Insurance fraud raises costs and premiums, harming consumers, insureds, and  plan beneficiaries. Allowing insurance companies to assert claims for fraud  against health care providers without fear of having those claims deemed  preempted by ERISA helps insurers cut down on fraudulent claims, to the benefit  of all except those who commit fraud. Judge Wexler’s decision in the Connecticut  General case reinforces the ability of insurance carriers to rely on the courts  to fight insurance fraud.


1. No. 13-2784 (E.D.N.Y. Oct. 10, 2014).

2. Section 514(a) states that it “shall supersede any and all  State laws insofar as they may now or hereafter relate to any employee benefit  plan.” 29 U.S.C. §1144.

3. Section 502(a) provides:

A civil action may be brought–

(1) by a participant or beneficiary–

(A) for the relief provided for in subsection (c) of this section,  or

(B) to recover benefits due to him under the terms of his plan, to enforce  his rights under the terms of the plan, or to clarify his rights to future  benefits under the terms of the plan;

* * *

(3) by a participant, beneficiary, or fiduciary (A) to enjoin any act or  practice which violates any provision of this subchapter or the terms of the  plan, or (B) to obtain other appropriate equitable relief (i) to redress such  violations or (ii) to enforce any provisions of this subchapter or the terms of  the plan;…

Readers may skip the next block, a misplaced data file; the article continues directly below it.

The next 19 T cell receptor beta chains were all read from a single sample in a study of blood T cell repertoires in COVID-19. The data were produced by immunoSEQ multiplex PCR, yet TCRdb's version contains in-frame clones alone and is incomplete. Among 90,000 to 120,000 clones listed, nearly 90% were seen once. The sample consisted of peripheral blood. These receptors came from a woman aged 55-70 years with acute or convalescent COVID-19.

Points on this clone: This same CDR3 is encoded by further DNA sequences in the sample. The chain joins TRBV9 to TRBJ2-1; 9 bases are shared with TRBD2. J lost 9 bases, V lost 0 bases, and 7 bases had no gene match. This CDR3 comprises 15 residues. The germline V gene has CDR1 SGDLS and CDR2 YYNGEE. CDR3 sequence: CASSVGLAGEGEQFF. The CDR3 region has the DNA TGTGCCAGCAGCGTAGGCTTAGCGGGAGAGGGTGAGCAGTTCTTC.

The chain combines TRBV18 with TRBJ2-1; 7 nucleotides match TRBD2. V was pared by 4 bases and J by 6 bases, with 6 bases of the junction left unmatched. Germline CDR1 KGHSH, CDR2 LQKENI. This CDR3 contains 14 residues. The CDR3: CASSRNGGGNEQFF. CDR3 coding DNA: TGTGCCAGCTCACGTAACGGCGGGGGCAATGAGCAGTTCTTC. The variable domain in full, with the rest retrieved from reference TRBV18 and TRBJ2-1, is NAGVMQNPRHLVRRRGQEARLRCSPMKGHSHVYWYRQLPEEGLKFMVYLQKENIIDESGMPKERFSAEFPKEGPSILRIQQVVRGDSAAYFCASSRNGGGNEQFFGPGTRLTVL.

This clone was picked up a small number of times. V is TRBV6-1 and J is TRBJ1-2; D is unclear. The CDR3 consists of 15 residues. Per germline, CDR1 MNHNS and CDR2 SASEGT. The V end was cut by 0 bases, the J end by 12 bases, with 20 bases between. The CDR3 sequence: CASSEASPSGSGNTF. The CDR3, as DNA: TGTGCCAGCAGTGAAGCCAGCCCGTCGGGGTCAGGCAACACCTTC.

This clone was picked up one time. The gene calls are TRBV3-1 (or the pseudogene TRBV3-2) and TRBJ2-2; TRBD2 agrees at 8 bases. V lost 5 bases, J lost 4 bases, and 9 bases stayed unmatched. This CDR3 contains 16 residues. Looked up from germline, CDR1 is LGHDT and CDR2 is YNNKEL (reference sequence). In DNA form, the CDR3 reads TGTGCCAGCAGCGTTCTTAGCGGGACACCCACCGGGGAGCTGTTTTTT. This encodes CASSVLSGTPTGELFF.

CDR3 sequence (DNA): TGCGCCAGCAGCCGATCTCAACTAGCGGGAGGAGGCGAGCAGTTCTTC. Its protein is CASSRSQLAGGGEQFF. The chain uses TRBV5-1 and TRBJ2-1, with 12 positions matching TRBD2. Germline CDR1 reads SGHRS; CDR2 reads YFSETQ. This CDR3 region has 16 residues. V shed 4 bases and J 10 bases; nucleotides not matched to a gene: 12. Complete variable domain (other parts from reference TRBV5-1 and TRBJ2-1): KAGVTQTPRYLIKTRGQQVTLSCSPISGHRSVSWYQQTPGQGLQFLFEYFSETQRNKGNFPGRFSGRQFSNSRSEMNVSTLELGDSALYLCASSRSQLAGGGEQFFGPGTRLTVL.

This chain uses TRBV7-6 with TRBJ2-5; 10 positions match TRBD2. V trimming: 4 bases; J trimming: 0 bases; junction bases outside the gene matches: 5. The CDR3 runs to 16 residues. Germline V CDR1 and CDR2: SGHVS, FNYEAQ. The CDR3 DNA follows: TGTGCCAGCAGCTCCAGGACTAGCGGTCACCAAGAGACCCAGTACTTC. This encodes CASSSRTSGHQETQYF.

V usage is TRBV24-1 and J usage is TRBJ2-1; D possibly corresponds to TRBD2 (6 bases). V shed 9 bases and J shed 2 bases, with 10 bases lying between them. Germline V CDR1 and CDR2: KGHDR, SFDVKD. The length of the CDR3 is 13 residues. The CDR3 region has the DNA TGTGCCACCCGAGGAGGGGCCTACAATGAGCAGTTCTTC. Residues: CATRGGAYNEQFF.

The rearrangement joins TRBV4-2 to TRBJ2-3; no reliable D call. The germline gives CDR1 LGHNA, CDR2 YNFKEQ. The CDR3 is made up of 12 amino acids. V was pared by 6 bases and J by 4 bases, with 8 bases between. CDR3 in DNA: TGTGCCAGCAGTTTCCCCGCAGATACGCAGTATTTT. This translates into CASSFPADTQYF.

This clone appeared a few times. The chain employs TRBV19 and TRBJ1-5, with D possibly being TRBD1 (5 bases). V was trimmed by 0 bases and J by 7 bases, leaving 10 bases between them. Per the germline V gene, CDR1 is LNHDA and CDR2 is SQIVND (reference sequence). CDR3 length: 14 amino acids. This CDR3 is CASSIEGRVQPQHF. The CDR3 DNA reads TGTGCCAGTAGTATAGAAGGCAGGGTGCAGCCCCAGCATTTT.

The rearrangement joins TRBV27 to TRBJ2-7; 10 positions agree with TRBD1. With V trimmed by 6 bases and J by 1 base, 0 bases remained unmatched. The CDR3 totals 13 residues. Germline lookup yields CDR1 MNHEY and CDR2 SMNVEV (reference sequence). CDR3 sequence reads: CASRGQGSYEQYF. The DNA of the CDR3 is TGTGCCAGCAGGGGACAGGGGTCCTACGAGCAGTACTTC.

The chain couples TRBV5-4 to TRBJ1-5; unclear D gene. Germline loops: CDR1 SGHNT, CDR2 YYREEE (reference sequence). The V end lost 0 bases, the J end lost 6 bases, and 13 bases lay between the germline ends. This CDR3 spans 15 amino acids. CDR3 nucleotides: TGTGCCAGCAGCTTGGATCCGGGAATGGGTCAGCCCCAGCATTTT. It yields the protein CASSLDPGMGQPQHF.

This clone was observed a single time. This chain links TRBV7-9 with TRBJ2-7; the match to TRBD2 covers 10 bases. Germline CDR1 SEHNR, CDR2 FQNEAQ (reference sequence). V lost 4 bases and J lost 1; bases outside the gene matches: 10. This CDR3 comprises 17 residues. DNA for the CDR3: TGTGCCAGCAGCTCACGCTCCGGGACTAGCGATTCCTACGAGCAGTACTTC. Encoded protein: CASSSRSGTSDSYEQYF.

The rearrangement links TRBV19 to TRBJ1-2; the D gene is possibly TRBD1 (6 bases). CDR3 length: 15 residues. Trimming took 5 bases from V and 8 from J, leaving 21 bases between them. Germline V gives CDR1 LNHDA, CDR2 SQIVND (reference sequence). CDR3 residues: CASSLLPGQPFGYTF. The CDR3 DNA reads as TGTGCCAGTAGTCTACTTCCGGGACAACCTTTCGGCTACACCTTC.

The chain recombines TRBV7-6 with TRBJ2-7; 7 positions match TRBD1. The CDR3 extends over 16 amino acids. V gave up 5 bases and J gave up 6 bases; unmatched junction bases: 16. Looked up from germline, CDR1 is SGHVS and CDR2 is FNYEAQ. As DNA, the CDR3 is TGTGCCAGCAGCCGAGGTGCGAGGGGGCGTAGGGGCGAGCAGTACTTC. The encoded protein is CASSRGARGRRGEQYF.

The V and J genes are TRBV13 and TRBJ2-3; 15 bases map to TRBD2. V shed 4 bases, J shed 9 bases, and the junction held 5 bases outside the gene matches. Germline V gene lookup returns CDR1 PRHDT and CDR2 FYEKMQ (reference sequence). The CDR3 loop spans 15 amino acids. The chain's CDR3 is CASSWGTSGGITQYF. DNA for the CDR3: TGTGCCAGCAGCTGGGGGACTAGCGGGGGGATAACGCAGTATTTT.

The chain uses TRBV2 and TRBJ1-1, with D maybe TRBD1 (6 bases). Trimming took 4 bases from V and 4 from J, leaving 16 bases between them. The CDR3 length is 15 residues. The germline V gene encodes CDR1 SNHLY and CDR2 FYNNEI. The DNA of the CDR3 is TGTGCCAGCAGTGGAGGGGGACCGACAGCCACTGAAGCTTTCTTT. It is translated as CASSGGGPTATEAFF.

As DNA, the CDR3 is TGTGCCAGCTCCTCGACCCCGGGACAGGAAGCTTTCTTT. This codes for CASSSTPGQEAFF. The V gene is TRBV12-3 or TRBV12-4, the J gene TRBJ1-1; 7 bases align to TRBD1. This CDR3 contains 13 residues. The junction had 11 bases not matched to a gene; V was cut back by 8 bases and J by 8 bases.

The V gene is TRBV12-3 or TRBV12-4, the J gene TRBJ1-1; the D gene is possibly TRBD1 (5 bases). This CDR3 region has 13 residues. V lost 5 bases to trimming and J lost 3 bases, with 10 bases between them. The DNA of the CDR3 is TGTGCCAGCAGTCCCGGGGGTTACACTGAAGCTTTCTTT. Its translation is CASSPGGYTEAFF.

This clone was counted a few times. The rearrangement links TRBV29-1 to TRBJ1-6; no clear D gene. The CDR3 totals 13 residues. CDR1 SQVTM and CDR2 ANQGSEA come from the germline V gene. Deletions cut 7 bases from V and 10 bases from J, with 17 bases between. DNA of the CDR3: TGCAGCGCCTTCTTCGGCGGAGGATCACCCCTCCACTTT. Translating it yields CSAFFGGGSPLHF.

29 U.S.C. §1132.

4. Courts in other jurisdictions also have ruled that ERISA does  not preempt “garden variety” fraud claims. See, e.g., Trustees of AFTRA  Health Fund v. Biondi, 303 F.3d 765 (7th Cir. 2002); Horizon Blue Cross  Blue Shield of New Jersey v. Transitions Recovery Program, No. 10-3197  (RBK/KMW) (D.N.J. 2011); Prakash v. Pulsent Corp. Employee Long Term  Disability Plan, No. 06-7592 SC (N.D.Cal. 2007); In re Pharmaceutical  Industry Average Wholesale Price Litigation, 263 F.Supp.2d 172 (D.Mass.  2003); but, see, D & H Therapy Associates v. Boston Mut. Life Ins.  Co., 650 F.Supp.2d 143 (D.R.I. 2009) (finding fraudulent inducement claim  preempted by ERISA).

5. See, e.g., DaPonte v. Manfredi Motors, 157 Fed.Appx.  328 (2d Cir. 2005).

6. See DaPonte v. Manfredi Motors, 157 Fed.Appx. 328 (2d  Cir. 2005); Geller v. Cnty. Line Auto Sales, 86 F.3d 18 (2d Cir.  1996).

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Reprinted with permission from the January 5, 2015 issue of the New York Law Journal.  All rights reserved.